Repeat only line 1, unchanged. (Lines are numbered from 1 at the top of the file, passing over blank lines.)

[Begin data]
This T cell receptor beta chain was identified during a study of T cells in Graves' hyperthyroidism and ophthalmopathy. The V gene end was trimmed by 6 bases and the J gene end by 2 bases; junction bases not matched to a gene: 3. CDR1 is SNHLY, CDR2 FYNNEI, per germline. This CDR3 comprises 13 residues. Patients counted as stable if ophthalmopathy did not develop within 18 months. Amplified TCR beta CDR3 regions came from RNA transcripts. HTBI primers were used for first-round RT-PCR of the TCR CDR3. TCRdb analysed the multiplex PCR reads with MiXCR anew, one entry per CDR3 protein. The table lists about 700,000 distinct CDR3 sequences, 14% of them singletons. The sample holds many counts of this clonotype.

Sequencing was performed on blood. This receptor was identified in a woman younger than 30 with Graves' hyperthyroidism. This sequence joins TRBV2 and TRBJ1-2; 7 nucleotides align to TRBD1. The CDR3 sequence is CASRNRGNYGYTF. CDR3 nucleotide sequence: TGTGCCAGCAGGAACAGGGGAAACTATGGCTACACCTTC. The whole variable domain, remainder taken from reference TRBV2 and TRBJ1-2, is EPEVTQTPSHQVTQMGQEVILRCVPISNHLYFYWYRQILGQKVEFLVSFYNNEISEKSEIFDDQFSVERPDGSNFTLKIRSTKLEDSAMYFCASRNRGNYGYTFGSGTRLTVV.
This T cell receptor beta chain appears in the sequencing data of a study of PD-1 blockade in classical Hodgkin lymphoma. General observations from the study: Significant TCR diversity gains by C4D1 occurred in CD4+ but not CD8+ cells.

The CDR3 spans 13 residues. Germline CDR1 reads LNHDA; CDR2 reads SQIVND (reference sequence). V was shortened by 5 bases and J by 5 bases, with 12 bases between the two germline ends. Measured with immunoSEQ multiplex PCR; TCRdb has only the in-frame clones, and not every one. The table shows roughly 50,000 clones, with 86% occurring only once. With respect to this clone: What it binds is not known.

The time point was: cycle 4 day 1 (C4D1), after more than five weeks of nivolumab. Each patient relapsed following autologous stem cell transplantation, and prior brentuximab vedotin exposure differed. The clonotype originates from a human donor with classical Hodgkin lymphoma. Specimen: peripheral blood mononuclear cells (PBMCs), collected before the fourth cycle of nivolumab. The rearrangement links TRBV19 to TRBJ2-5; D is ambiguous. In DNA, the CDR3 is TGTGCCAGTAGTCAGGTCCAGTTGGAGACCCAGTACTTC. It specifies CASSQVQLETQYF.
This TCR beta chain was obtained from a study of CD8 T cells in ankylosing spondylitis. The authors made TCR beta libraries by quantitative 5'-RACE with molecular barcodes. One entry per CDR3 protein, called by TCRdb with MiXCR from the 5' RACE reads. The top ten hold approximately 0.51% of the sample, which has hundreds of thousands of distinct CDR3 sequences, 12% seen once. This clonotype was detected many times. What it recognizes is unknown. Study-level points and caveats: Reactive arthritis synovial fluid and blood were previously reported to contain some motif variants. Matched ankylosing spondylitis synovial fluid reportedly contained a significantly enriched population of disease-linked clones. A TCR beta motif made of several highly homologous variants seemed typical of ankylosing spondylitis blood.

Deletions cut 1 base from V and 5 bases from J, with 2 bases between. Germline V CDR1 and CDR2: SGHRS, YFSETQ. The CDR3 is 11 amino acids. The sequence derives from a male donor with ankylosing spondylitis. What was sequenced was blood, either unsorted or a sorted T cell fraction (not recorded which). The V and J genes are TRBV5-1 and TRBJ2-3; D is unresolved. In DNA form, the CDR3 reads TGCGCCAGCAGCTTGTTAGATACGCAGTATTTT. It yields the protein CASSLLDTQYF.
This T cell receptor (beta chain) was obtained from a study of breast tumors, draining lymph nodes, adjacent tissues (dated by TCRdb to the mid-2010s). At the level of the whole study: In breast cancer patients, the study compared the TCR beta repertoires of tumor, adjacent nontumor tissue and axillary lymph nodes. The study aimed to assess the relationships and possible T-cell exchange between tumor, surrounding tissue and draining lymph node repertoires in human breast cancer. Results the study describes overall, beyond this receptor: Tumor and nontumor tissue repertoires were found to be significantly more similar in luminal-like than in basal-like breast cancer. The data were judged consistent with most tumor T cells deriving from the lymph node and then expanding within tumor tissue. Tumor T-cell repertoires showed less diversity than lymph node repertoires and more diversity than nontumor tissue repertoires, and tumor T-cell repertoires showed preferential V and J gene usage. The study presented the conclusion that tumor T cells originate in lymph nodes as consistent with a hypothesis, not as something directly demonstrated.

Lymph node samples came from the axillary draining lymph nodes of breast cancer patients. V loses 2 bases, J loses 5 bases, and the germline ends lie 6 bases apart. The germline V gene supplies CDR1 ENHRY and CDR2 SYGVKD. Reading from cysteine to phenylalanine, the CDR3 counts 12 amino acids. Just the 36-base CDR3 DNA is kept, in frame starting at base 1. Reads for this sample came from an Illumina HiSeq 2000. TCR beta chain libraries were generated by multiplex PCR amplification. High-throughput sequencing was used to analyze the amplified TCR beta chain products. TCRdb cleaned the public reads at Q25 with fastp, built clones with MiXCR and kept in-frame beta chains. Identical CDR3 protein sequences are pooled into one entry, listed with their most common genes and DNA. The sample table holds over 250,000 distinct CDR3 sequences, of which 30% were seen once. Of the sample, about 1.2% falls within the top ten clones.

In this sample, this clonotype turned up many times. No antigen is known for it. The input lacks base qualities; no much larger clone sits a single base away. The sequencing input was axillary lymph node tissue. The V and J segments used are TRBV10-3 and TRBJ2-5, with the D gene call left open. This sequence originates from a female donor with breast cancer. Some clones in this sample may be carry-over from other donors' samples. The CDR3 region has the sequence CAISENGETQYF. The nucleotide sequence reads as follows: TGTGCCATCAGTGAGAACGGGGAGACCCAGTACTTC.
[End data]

This T cell receptor beta chain was identified during a study of T cells in Graves' hyperthyroidism and ophthalmopathy. The V gene end was trimmed by 6 bases and the J gene end by 2 bases; junction bases not matched to a gene: 3. CDR1 is SNHLY, CDR2 FYNNEI, per germline. This CDR3 comprises 13 residues. Patients counted as stable if ophthalmopathy did not develop within 18 months. Amplified TCR beta CDR3 regions came from RNA transcripts. HTBI primers were used for first-round RT-PCR of the TCR CDR3. TCRdb analysed the multiplex PCR reads with MiXCR anew, one entry per CDR3 protein. The table lists about 700,000 distinct CDR3 sequences, 14% of them singletons. The sample holds many counts of this clonotype.